Dr. Rachell N. Anderson
Thanksgiving is a time for giving thanks for all we’ve been given-our families, our health, the turkey and all the fixing and, the almighty king of them all-football. Many people who engage in these activities report they feel better about their lives for days following the celebrations. So November is a good time to review the mental health benefits of gratitude — and to consider some advice about how to cultivate this state of mind throughout the year.
The Thanksgiving holiday began when the colonists gave thanks to show gratitude for their survival in America and for a good harvest. The word gratitude means grace, graciousness, or gratefulness. Gratitude is a thankful appreciation for what we receive, whether tangible or intangible. With gratitude, people acknowledge the goodness in their lives and realize that the source of that goodness lies at least partially outside themselves. Gratitude helps people refocus on what they have instead of what they lack.
Psychological research has shown that more doesn’t make people happier. Dr. Edward Diener, a psychology professor at the University of Illinois found that a high percentage of affluent people report low levels of life satisfaction as compared to many who have little. Further, he found that your attitude plays a large role in determining whether you can feel grateful in the face of life’s challenges.
Dr. Robert Emmons from the University of California, Davis found it is not what you have but how you feel about it that makes the difference. His research has found that those who adopt an attitude of gratitude as a permanent state of mind experience many health benefits including: feeling happier, having more energy, are healthier, are more resilient, have better relationships and, have a brighter view of the future.
Emmons suggests that from an evolutionary perspective, feelings of gratitude probably helped bind communities. When people appreciate the goodness that they've received, they feel compelled to give back. And this mental state grows stronger with use and practice. People can't help but pay gratitude forward. When appreciation is expressed, it triggers a biological response in the recipient's brain, including a surge of the feel-good chemical, dopamine.
It turns out, the same practice helps make our brains and bodies healthier. When we notice kindness and other gifts from which we've benefitted, our brains become wired to seek out the positives in any situation. As a result, we're better at bouncing back from loss and trauma. According to Emmons, "A grateful stance toward life is relatively immune to misfortune," We see the blessings, not just the curses.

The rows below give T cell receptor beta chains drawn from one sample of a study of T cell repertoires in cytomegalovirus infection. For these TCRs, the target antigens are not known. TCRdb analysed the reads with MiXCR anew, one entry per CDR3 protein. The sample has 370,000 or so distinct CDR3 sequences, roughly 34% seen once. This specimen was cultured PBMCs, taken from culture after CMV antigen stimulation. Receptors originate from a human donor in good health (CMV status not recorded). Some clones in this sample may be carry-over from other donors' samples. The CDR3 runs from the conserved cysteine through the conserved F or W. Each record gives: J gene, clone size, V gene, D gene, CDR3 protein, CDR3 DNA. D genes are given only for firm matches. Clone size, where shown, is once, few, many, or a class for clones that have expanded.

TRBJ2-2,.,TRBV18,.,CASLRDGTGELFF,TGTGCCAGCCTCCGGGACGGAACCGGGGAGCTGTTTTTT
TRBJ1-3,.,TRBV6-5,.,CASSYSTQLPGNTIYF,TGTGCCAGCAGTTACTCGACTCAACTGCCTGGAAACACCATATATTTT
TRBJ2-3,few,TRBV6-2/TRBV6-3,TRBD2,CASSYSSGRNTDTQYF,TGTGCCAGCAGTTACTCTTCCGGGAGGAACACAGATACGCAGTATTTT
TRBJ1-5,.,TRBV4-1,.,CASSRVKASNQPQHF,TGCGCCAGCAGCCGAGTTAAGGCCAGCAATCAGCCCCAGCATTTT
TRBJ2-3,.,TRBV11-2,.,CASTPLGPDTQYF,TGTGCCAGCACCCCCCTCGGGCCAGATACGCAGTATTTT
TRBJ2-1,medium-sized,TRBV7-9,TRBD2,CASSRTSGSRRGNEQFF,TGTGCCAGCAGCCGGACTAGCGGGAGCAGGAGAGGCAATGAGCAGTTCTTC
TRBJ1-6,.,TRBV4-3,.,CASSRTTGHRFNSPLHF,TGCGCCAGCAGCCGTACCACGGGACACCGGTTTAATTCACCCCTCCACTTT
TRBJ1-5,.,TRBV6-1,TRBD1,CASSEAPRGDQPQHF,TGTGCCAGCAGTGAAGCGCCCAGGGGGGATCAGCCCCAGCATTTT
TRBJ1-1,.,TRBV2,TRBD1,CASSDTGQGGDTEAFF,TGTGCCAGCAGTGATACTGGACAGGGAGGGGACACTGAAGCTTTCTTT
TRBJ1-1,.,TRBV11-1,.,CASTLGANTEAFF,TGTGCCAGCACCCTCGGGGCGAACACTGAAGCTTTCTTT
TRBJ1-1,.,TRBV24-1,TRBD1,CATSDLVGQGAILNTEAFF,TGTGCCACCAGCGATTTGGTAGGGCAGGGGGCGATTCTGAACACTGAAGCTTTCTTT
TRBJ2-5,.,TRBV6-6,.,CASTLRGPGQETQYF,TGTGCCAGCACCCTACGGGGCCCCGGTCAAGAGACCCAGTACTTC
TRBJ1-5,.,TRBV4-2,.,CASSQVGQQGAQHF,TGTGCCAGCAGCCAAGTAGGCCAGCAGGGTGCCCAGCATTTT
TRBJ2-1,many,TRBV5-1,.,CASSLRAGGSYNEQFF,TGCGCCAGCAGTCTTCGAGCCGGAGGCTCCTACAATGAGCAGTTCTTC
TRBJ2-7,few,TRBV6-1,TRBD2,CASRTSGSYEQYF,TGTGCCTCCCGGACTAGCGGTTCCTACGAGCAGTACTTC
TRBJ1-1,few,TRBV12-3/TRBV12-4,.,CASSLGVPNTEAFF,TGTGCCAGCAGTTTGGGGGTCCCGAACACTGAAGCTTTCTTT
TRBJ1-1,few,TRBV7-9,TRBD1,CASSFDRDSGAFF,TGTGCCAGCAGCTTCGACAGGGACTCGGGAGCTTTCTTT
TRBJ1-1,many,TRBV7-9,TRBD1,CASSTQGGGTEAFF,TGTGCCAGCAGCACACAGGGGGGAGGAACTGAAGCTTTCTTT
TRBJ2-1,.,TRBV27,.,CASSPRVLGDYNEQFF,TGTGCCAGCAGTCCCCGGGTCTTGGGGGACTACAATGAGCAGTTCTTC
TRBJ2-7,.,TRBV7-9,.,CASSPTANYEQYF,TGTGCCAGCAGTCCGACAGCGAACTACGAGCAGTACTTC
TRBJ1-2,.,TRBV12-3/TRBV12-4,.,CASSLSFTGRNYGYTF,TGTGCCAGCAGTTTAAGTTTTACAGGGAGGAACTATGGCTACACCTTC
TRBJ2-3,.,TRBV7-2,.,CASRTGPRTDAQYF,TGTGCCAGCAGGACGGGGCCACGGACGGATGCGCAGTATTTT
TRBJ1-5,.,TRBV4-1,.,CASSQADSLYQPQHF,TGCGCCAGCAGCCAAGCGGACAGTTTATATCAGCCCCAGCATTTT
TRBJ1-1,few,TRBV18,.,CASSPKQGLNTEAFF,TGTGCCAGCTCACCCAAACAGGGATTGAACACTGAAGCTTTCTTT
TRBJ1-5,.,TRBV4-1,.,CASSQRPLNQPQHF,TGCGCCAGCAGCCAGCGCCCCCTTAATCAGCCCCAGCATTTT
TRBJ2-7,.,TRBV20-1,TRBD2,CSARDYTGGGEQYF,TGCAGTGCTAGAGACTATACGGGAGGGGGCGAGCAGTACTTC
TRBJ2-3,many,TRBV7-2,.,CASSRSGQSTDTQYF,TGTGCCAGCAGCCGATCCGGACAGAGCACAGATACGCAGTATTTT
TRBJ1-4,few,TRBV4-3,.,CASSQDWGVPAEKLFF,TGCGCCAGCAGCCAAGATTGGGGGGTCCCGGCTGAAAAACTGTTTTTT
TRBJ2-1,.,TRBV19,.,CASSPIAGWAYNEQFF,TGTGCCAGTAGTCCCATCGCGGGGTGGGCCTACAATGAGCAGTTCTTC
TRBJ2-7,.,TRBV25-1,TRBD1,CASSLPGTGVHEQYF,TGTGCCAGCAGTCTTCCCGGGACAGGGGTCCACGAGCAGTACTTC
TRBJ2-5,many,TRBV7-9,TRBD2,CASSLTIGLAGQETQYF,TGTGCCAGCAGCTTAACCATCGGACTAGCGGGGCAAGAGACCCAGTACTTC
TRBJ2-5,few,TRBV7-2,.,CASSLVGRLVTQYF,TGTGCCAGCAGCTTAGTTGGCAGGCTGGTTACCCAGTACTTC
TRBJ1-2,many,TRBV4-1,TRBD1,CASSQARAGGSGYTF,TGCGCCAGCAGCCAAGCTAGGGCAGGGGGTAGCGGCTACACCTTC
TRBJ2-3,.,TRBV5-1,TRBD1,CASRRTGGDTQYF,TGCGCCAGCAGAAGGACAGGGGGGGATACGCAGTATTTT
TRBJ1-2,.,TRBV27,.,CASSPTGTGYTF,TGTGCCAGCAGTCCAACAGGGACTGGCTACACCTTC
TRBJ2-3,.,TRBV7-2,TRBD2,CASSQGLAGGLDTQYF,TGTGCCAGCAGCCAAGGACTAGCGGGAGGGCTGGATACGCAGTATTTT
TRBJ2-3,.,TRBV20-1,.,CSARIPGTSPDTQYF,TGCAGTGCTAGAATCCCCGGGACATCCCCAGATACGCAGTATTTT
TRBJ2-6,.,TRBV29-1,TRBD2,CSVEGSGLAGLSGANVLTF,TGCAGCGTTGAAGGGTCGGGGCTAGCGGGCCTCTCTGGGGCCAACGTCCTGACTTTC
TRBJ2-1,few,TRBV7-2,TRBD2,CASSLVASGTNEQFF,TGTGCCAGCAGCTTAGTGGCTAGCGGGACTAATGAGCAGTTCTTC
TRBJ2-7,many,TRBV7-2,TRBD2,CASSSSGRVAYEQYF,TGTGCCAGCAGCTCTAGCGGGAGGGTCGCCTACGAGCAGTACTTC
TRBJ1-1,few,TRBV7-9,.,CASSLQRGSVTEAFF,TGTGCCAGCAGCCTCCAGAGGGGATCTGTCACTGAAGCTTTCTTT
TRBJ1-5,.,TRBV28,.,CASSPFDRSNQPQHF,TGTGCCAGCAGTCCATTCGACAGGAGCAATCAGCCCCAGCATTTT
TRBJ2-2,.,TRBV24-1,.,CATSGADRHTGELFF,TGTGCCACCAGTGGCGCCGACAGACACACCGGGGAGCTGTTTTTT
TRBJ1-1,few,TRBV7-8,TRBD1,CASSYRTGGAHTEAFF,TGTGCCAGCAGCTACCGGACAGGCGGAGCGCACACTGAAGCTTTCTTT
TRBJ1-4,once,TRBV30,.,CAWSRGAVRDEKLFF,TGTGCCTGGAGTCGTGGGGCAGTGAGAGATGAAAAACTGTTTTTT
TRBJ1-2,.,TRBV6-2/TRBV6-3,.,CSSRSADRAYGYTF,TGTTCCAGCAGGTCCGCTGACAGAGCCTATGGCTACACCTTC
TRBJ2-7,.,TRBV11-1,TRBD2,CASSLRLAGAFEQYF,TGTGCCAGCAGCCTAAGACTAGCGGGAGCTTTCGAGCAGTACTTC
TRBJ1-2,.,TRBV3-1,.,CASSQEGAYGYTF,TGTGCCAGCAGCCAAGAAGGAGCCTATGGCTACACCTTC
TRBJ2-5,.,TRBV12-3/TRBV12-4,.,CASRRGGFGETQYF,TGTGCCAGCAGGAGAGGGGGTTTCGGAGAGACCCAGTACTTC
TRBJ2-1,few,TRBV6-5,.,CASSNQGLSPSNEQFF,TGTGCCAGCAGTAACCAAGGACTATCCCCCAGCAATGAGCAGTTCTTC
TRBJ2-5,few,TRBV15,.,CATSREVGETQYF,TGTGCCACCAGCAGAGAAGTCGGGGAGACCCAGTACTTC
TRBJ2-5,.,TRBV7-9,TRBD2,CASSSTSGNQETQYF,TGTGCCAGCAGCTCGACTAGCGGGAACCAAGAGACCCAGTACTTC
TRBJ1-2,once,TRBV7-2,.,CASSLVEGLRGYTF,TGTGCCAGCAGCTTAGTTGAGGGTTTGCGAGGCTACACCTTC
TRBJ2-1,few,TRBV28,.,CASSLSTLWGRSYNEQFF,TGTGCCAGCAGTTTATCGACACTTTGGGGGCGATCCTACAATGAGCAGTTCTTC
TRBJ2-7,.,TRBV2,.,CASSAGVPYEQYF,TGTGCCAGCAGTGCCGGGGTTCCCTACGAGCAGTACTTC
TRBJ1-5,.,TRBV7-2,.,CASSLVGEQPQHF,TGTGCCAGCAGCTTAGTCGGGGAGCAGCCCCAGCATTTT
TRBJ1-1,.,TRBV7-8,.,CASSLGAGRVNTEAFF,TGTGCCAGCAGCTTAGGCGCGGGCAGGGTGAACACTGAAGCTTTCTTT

An study reported in 2012 Journal of Personality and Social Psychology of more than 300 couple found that those who felt appreciated by their partners were more likely to appreciate their partners in return and the relationship improved, compared with couples who didn't feel appreciated by each other. In Marriage Therapy, couples are often encouraged to find and express at least 3 things done by their spouses in any given day and replace that with criticism. So when you express gratitude toward a spouse, a colleague, or a friend, he or she feels grateful in return, and the back-and-forth continues. Christine Carter, a sociologist at the Greater Good Science Center, at the University of California, Berkeley, notes that gratitude can rewire our brains to appreciate the things in our relationships that are going well. She says. “You can't be grateful and resentful at the same time.”
These findings suggest that grateful people are more likely to take better care of themselves and their relationships and live happier, more productive lives.
What’s a Person To Do?
1. Be mindful of what you have and have had and give thanks for it whether it from the past or present.
2. Keep a Gratitude Journal. Make a note of at least 5 things for which you’re grateful each day.
3. Reframe situations as positive rather than negative.
4. Maintain a hopeful and optimistic attitude.
5. Vow not to take your good fortune for granted.
November is a good time to be grateful. However it’s good to count your blessings everyday. We all can to this.
Dr. Rachell Anderson is a native of Tunica, a licensed Clinical Psychologist, a Professor Emeritus and author. She taught at the University of Illinois and ran a Private Clinical Practice in Springfield, Illinois for many years. She now lives and writes in Tunica, Mississippi. Check out her website at WWW.drrachellanderson.com for more articles and books. here to edit.